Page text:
However I thought it might be of interest, so am now reproducing what I sent to Paul over the course of a couple of posts.  Even if you don't have a copy of my book to refer to, I hope it will make sense.

If I had to choose only one trick by one performer as being the perfect stand-up routine, then I would select one that uses an assistant sitting in the audience.  It is Paul Daniels’ Chop Cup.  It is worth analysing in detail, not just for Daniels’ brilliant use of the assistant; but also for the manner in which he uses many of the principles that have been discussed in previous chapters.

don alanThe Chop Cup is a single cup variation on the Cups and Balls and was invented by Al Wheatley.  It was first popularised by Don Alan and quickly became, and still is, a classic close-up trick.  As far as I am aware it was Paul Daniels who first performed it with success to larger audiences: and if he was not, he has certainly stamped an indelible mark on it.  The Chop Cup is certainly not a trick that instantly suggests itself as a stand-up item.  You require a table; the props themselves are relatively small; and the angles, particularly on the final loads, can be tough.

Daniels begins by engaging somebody’s attention in the audience and asking for their name and where they are from (“Richard from Hastings”).  He then takes out his Chop Cup and places it on his table.  He asks Richard if he knows what it is?  Richard replies “a beaker”.  Paul responds with: “A beaker it may well be in Hastings; but from where we come it’s an aluminium cup, lad”.  This is an absolutely brilliant line that just on its own deserves further scrutiny.

  • You will notice that prior to this, Daniels has asked his assistant two out of the three basic questions: his name and where he is from.  He discovers that Richard is from Hastings, which is a town in the South of England.  Paul Daniels comes from the North, as big a contrast as you are likely to get in terms of culture and geographical location.  Straightway he incorporates where Richard lives to make the line even funnier.

  • Asking his assistant what is the Chop Cup is a classic standard response question.  Although Daniels does not know exactly how he is going to reply – Richard could say bowl, goblet, chalice, beaker or even cup - he can be virtually certain that he will not respond with “aluminium cup”.  And even if he does say this, Daniels will still be covered: the way Daniels pronounces ‘cup’ (more like ‘coup’) is very different to how a Southerner would say it.

  • It is a perfect character-situation line, telling us so much about Daniels.  It demonstrates that he is quick witted and therefore always likely to get one over his assistant; he is from the North and proud of his roots (seen by his pronunciation of the word ‘cup’ and the use of the word ‘lad’); and, above all, he is funny without causing any possible offence.  All in all it would be virtually impossible to imagine any other magician getting anything like the mileage that Daniels extracts from this single line.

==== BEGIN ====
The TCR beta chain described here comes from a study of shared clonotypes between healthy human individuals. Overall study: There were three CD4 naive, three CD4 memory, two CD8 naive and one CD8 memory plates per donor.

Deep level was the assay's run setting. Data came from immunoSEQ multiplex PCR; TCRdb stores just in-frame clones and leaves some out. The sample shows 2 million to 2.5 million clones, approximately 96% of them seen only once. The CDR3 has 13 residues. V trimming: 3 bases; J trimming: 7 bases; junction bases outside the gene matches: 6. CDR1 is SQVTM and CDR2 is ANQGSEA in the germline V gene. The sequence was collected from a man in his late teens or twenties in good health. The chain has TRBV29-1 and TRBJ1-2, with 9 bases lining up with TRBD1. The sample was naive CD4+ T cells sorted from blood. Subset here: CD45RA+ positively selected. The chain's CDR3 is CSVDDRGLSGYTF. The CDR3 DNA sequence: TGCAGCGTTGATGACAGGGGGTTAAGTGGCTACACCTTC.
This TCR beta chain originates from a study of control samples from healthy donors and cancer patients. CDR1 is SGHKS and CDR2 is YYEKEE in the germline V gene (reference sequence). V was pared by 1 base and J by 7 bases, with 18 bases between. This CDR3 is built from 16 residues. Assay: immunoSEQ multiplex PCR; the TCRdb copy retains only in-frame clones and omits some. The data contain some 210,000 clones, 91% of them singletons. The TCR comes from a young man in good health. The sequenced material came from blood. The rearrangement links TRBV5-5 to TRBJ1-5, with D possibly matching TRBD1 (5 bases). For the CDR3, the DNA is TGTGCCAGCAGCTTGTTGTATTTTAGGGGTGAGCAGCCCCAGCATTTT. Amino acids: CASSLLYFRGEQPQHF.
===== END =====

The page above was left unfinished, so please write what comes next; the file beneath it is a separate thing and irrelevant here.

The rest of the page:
cupDaniels then introduces the Chop Cup ball and tells Richard to “follow the antics of this, a little white ball.”  Having done a few quick moves he leaves the ball on top of the inverted cup: the line that is to follow is another example of a standard response question.  “Richard, where is the ball?”  Richard replies: “On top of the aluminium cup”.  In this performance this is even more of a perfect answer for Daniels than the usual “on top of the cup”. 

Richard thinks he has now got one over Daniels by stressing the word “aluminium”. This, though, is mere verbal misdirection on Daniels’s part – he has moved on from what  type of cup it is.  Back comes Daniels with: “Wrong – it’s on the bottom: the cup is upside down.”  Having got a mega laugh with that line, he then follows it up with a perfect topping gag: “Perhaps my speed is baffling you”.  As Daniels is doing absolutely nothing at that point, this makes the line doubly funny.

[To be continued]

What is the legacy of Paul Daniels?  I think there are four principal ones.

Emil JarrowFirstly, I suspect he was the first magician in the UK who showed that it was possible to combine great magic with great comedy.  Now clearly there had been plenty of comedy magicians before Daniels - one thinks of names like Carlton, Fred Culpitt, David Nixon, Billy McComb; but Daniels was surely the first to achieve laughs on a level that a stand-up comedian might achieve whilst simultaneously performing superb magic.  Dai Vernon used to say that there were only two magicians (both US based) he ever saw who got "belly laughs", Frank Van Hoven, 'The Man Who Made Ice Famous' and Emil Jarrow.  I have always thought that Jarrow, unlike Hoven who was more of a burlesque act, was similar to Daniels; both relying on small magic combined with sleight of hand to achieve their success; and both getting those "belly laughs".